ABBOTSFORD—It’s a familiar story in Abbotsford: an immigrant family needed to find jobs and became berry growers. Gradually, the next generation got involved, then the next.
While all this is true for Maan Farms, the way the Maan family is going about growing their business to encourage the next generation to farm is anything but familiar.
Kris Maan emigrated from India with his parents in the early 1970s. He married his wife Devinder in 1982 and the couple had four children: Preena, Gurleen, Amir and Gaurav. His parents’ farm originally grew cole crops, then expanded to include strawberries, raspberries and blueberries. Gradually Kris and Devinder took the business over and began seeing their berry farm as a place for the community to have fun and celebrate farming.
“About 2006, my mom had the idea to open up a petting zoo,” says Gurleen Maan, operations manager for the business.
Prior to 2006, the farm was best known for a couple of roadside stands where Maan, her sister and their friends sold berries all summer long. When Mama Maan (as Devinder is better known) started to think about new farm experiences with input from Dorothy Anderson of Aldor Acres, things started to happen on the family’s 80-acre home farm.
First it was a pumpkin patch, corn maze and u-pick berries; then in 2007, a play area and petting zoo. In 2012, a barn was built that housed a kitchen, market and event space. A fruit winery followed a year later.
But in 2014 tragedy struck.
“We had this beautiful building and in 2014, it burned down,” says Maan. “It was gone. Arson. In a heartbeat.”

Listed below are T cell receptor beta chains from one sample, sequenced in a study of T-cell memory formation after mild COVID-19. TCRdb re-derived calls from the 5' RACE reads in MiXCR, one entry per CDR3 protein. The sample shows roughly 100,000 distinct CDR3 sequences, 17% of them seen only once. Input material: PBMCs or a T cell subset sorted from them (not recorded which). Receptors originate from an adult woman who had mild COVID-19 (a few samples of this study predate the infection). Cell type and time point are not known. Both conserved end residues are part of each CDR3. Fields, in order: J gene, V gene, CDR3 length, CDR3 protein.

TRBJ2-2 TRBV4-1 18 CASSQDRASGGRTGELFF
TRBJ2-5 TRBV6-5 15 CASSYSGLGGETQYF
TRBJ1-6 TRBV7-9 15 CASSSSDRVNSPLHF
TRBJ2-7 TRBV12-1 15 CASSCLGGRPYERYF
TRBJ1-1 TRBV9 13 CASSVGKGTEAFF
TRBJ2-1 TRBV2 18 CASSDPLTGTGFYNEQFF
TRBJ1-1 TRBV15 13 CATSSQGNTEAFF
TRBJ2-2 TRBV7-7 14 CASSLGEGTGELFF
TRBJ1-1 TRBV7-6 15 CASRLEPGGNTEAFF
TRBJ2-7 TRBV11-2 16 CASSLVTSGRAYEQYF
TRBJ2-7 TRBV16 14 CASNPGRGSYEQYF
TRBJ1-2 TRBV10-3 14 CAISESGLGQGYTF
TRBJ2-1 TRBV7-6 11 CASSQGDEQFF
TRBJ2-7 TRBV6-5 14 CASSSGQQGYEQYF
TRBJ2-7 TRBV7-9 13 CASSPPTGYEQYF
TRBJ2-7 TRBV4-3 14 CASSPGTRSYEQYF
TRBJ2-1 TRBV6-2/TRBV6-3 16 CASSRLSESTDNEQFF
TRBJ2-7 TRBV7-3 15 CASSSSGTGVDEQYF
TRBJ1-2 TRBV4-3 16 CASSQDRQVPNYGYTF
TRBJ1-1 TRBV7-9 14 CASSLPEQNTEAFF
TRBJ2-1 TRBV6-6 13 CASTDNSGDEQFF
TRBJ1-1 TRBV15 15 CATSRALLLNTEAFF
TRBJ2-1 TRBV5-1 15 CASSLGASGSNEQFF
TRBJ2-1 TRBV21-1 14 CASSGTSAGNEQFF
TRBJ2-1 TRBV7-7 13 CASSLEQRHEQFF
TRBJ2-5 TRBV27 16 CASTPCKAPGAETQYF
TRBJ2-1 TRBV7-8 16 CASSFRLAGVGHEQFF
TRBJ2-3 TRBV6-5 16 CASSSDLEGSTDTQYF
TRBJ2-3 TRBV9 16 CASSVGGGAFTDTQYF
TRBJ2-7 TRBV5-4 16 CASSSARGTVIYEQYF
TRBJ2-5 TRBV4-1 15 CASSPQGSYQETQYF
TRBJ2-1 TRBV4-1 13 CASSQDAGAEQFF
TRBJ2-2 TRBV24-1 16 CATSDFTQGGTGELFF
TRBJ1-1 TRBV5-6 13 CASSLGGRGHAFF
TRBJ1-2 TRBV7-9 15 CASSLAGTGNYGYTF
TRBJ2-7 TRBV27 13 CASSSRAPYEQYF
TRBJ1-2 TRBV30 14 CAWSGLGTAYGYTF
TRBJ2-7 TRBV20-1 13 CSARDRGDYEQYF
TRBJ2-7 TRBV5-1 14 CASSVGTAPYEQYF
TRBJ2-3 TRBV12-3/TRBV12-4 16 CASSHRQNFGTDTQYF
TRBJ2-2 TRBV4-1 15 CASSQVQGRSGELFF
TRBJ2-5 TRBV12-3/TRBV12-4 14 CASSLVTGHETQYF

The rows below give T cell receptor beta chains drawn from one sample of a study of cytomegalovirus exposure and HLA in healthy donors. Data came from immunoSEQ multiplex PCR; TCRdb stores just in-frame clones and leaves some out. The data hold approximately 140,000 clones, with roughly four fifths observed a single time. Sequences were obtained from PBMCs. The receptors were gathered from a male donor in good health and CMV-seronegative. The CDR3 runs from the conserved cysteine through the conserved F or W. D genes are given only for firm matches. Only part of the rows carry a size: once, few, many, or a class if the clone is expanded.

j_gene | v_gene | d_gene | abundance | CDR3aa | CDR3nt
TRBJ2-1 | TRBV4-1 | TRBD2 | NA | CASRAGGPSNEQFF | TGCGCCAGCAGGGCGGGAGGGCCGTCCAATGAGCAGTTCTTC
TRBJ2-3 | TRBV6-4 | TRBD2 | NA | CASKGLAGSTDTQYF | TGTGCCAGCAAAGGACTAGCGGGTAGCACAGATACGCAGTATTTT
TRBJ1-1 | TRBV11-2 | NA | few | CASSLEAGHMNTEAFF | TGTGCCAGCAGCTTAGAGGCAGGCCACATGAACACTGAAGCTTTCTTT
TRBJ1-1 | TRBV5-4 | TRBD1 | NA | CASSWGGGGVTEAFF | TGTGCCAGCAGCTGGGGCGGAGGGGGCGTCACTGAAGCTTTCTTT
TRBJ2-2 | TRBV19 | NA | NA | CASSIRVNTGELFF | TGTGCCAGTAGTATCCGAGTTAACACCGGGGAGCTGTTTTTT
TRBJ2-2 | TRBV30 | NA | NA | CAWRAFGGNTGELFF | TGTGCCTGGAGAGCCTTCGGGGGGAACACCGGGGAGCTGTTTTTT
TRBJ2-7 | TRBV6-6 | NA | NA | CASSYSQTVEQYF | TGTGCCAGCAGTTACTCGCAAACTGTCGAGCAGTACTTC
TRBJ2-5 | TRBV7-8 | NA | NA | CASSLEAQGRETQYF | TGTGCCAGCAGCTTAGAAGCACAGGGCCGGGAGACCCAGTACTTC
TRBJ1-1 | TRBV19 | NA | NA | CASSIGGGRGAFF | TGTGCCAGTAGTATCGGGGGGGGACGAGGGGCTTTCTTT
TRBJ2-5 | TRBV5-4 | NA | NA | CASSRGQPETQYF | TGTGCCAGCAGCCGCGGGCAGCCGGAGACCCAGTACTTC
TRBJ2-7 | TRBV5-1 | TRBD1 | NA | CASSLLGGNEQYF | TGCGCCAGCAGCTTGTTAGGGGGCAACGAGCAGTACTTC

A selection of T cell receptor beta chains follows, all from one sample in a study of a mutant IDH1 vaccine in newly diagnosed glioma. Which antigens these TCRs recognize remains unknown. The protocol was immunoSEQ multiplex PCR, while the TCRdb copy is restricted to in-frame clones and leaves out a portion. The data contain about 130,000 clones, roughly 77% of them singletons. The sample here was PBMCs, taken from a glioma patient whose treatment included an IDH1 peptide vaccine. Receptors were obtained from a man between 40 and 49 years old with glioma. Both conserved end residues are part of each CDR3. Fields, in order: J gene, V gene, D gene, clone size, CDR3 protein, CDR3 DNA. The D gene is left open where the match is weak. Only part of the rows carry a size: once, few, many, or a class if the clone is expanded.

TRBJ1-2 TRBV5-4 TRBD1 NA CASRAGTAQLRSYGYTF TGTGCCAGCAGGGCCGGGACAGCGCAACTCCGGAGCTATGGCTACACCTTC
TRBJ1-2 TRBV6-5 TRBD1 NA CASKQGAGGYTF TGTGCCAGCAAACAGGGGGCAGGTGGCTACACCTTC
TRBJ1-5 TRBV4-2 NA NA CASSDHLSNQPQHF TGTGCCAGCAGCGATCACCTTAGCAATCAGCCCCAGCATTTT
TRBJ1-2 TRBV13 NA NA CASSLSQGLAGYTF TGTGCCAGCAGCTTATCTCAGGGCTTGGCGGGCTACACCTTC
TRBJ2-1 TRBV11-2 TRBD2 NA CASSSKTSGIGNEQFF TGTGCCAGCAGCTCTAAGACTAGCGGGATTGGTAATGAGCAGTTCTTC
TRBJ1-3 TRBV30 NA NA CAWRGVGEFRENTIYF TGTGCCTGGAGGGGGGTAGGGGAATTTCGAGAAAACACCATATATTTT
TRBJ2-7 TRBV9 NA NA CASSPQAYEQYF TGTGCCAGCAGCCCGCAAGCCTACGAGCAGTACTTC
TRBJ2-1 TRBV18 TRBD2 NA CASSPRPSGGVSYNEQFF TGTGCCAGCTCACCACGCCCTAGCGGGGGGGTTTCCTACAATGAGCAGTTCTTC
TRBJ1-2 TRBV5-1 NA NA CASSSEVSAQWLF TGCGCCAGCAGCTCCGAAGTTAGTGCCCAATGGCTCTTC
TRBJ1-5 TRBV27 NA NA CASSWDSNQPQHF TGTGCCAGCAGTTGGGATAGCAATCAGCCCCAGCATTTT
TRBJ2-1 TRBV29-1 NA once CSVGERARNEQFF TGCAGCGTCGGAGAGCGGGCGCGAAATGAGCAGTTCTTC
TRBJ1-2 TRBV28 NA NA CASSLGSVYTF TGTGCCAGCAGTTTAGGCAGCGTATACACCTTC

But the family persisted and stayed focused on their berry and family roots. Kris and Devinder wanted their kids to be involved and continue moving the business forward. Their sons came in – Amir working on the berries with his dad and Gaurav managing the fruit winery. The boys had their own ideas and added to the farm, bringing in an adventure play zone. A new building went up and Gurleen could begin to see the vision her parents had. There was a natural progression and a place for everyone to work on the farm.
Maan Farms is now a multi-faceted business with berry growing, berry sales (wholesale, u-pick, farmgate), petting zoo, wine, family activities including a bouncy pillow, zipline, tire-crawl and others. A market with food service, preserves, pies and other prepared food products is thriving. The activities are by admission, with special events having their own pricing.
But the berries remain at the core of the family business.
Heart and soul
“The heart and soul of our business is the berries,” says Maan. “The experience part of our farm activities as well as the fruit accounts for the majority of our revenue.”
Twenty acres of the farm is planted to Bluecrop blueberries, Malahat and a numbered raspberry variety as well as everbearing and June-bearing strawberries.
“There are always more berries than you can sell,” Mama Maan says, and the winery puts them to good use. Maan Farms produces 12 kinds of wine, totaling about 24,000 litres a year.
In the kitchen, Devinder focuses on “east-meets-west” flavours, offering butter chicken samosas, butter chicken poutine, chicken fingers, ice cream and a wide range of other Indian and traditional North American items.
“We ended up embracing our culture,” says Gurleen.
One of her favourite on-site events is goat yoga, with her biggest session on June 22. Close to 50 goats joined 415 people.
“I attempted to break the world record; I believe I got it,” she says, though she has yet to receive official word.
The previous record, set in February, saw 84 goats join 355 people.
The farm has also hosted Bunnies and Booze, an adult Easter egg hunt featuring the farm’s wines.
“Many people that come here still remember me from selling the baskets at the stands,” says Gurleen. “That’s the beauty for me. It’s full circle.”